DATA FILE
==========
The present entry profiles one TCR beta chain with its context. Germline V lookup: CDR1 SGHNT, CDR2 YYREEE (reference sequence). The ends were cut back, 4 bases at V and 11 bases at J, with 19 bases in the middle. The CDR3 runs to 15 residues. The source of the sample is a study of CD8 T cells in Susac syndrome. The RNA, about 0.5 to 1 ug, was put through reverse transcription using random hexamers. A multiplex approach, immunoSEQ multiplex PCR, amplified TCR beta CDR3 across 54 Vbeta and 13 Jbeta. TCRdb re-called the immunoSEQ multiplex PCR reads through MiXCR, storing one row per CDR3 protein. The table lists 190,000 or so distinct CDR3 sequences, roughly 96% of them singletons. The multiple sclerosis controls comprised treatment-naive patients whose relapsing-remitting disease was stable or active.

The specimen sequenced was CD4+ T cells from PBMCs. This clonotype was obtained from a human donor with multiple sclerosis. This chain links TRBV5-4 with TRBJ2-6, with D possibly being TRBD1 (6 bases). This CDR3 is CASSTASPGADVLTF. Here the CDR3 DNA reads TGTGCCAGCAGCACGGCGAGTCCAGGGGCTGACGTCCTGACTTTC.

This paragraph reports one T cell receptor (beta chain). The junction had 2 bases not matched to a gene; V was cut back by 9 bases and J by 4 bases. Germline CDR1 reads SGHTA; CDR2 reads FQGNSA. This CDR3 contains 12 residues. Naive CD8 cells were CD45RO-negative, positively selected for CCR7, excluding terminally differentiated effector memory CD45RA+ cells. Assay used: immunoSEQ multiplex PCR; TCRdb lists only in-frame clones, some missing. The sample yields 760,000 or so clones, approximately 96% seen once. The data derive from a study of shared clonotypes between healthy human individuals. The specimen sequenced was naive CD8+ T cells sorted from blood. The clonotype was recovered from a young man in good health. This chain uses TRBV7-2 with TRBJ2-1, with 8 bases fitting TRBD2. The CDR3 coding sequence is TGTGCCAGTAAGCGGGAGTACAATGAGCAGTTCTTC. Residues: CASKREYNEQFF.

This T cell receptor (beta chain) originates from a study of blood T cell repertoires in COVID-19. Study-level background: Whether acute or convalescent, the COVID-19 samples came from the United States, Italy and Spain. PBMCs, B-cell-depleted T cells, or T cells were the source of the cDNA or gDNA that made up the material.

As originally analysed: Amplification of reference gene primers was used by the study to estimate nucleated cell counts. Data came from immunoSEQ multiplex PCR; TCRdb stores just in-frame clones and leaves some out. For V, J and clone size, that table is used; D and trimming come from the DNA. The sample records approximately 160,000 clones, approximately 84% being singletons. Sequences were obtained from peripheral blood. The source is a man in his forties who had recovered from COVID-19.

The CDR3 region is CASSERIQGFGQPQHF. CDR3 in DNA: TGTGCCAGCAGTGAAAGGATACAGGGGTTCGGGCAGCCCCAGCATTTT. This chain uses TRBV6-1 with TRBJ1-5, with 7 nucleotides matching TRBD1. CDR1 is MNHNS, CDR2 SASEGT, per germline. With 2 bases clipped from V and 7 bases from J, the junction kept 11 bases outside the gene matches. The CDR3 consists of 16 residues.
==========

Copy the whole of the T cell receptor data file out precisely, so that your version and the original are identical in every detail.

The present entry profiles one TCR beta chain with its context. Germline V lookup: CDR1 SGHNT, CDR2 YYREEE (reference sequence). The ends were cut back, 4 bases at V and 11 bases at J, with 19 bases in the middle. The CDR3 runs to 15 residues. The source of the sample is a study of CD8 T cells in Susac syndrome. The RNA, about 0.5 to 1 ug, was put through reverse transcription using random hexamers. A multiplex approach, immunoSEQ multiplex PCR, amplified TCR beta CDR3 across 54 Vbeta and 13 Jbeta. TCRdb re-called the immunoSEQ multiplex PCR reads through MiXCR, storing one row per CDR3 protein. The table lists 190,000 or so distinct CDR3 sequences, roughly 96% of them singletons. The multiple sclerosis controls comprised treatment-naive patients whose relapsing-remitting disease was stable or active.

The specimen sequenced was CD4+ T cells from PBMCs. This clonotype was obtained from a human donor with multiple sclerosis. This chain links TRBV5-4 with TRBJ2-6, with D possibly being TRBD1 (6 bases). This CDR3 is CASSTASPGADVLTF. Here the CDR3 DNA reads TGTGCCAGCAGCACGGCGAGTCCAGGGGCTGACGTCCTGACTTTC.

This paragraph reports one T cell receptor (beta chain). The junction had 2 bases not matched to a gene; V was cut back by 9 bases and J by 4 bases. Germline CDR1 reads SGHTA; CDR2 reads FQGNSA. This CDR3 contains 12 residues. Naive CD8 cells were CD45RO-negative, positively selected for CCR7, excluding terminally differentiated effector memory CD45RA+ cells. Assay used: immunoSEQ multiplex PCR; TCRdb lists only in-frame clones, some missing. The sample yields 760,000 or so clones, approximately 96% seen once. The data derive from a study of shared clonotypes between healthy human individuals. The specimen sequenced was naive CD8+ T cells sorted from blood. The clonotype was recovered from a young man in good health. This chain uses TRBV7-2 with TRBJ2-1, with 8 bases fitting TRBD2. The CDR3 coding sequence is TGTGCCAGTAAGCGGGAGTACAATGAGCAGTTCTTC. Residues: CASKREYNEQFF.

This T cell receptor (beta chain) originates from a study of blood T cell repertoires in COVID-19. Study-level background: Whether acute or convalescent, the COVID-19 samples came from the United States, Italy and Spain. PBMCs, B-cell-depleted T cells, or T cells were the source of the cDNA or gDNA that made up the material.

As originally analysed: Amplification of reference gene primers was used by the study to estimate nucleated cell counts. Data came from immunoSEQ multiplex PCR; TCRdb stores just in-frame clones and leaves some out. For V, J and clone size, that table is used; D and trimming come from the DNA. The sample records approximately 160,000 clones, approximately 84% being singletons. Sequences were obtained from peripheral blood. The source is a man in his forties who had recovered from COVID-19.

The CDR3 region is CASSERIQGFGQPQHF. CDR3 in DNA: TGTGCCAGCAGTGAAAGGATACAGGGGTTCGGGCAGCCCCAGCATTTT. This chain uses TRBV6-1 with TRBJ1-5, with 7 nucleotides matching TRBD1. CDR1 is MNHNS, CDR2 SASEGT, per germline. With 2 bases clipped from V and 7 bases from J, the junction kept 11 bases outside the gene matches. The CDR3 consists of 16 residues.